About a decade ago, we ordered a number of high-end scopes from a manufacturer known for its excellence in this area. Since they were going into racks in a bunker of an explosives test facility, we did not get the touchscreen option. In the past, we had lost data from scopes being inadvertently reprogrammed at the last moment by someone's elbow. We could not access a number of the scope's options without a pointing device, but that did not concern us -- we controlled the scopes from a central computer via GPIB (general purpose interface bus). The scopes were basically PCs running a scope app, which used Windows ME.
One day, we came into the bunker to find that the scopes had not fully booted up to the scope app. All the screens were informing us that Windows had adjusted the time for Daylight Savings, and we had to click the ďOKĒ button to continue. Well, the GPIB port access could not help us here. Without a mouse, we were stuck. I went behind the rack and found that I could access a USB port and I plugged in a mouse. But I could only see the mouse position from the front of the rack.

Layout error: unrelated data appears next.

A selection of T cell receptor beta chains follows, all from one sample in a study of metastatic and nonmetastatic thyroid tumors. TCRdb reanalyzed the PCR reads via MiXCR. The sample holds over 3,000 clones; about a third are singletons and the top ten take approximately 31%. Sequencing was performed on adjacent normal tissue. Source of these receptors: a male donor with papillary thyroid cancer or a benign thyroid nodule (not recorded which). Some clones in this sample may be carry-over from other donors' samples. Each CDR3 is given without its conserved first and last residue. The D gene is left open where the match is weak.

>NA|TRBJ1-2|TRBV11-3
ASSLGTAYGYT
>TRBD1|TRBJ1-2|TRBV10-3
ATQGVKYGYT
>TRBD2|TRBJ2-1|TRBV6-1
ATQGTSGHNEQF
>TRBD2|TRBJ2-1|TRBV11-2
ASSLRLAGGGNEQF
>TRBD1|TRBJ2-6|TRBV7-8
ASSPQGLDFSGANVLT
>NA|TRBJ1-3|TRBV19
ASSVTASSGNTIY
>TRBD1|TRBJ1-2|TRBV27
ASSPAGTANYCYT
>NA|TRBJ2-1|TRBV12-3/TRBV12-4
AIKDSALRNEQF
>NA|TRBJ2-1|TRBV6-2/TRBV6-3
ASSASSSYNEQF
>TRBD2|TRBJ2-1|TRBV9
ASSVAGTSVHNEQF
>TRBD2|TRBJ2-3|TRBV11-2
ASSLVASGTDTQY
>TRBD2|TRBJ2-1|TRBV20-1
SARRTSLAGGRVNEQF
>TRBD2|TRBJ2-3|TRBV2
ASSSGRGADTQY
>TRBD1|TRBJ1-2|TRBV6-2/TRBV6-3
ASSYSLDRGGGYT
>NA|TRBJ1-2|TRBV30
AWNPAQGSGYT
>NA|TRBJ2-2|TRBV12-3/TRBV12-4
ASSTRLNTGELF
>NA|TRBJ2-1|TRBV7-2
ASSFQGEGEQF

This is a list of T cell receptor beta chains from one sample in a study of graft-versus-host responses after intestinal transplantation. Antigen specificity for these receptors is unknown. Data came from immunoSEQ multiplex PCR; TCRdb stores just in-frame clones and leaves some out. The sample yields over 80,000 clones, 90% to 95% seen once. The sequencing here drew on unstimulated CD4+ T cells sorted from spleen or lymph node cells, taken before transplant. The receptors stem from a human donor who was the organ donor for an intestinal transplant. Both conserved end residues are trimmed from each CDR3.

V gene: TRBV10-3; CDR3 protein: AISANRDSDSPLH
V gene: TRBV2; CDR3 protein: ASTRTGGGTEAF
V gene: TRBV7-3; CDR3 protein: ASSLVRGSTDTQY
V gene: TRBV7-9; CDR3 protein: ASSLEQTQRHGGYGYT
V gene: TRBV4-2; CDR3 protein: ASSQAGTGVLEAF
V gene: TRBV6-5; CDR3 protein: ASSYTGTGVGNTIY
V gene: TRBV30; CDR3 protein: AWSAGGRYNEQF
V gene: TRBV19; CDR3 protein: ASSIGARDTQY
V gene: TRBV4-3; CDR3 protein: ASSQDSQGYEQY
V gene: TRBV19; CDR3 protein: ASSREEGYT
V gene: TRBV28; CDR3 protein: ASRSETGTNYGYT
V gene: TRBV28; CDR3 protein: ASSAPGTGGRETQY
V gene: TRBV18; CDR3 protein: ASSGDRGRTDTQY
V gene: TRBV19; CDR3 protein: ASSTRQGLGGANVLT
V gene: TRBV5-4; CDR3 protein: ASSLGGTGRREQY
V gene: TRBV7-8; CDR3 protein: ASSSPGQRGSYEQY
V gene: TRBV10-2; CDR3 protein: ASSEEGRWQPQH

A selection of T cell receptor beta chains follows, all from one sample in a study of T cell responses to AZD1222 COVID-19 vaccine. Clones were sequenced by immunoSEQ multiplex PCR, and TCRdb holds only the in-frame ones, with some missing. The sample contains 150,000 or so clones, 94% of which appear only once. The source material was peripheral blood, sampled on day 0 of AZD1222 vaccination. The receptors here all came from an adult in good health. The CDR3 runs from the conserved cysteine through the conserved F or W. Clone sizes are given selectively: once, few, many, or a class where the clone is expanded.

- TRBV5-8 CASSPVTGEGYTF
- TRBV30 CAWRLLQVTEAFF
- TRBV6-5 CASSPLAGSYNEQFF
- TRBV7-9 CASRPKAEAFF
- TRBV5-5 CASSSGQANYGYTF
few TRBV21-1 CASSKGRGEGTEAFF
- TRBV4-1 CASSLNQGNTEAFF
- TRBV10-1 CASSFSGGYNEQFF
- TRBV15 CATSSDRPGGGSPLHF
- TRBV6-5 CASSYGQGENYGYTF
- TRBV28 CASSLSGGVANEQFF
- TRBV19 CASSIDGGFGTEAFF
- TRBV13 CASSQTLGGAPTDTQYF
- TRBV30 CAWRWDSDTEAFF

Co-workers tried to help me navigate the mouse without being able to see the screen, but we didn't have much luck, so we contacted the manufacturer. The only response we received was: "Well, we didn't think of that. Sorry."
We eventually hung palm-held track balls from all the scopes' rack mount handles. How we got the mice USB cables to the back of the rack was another story.
Tell us your experiences with Monkey-designed products. Send stories to Rob Spiegel for Made by Monkeys.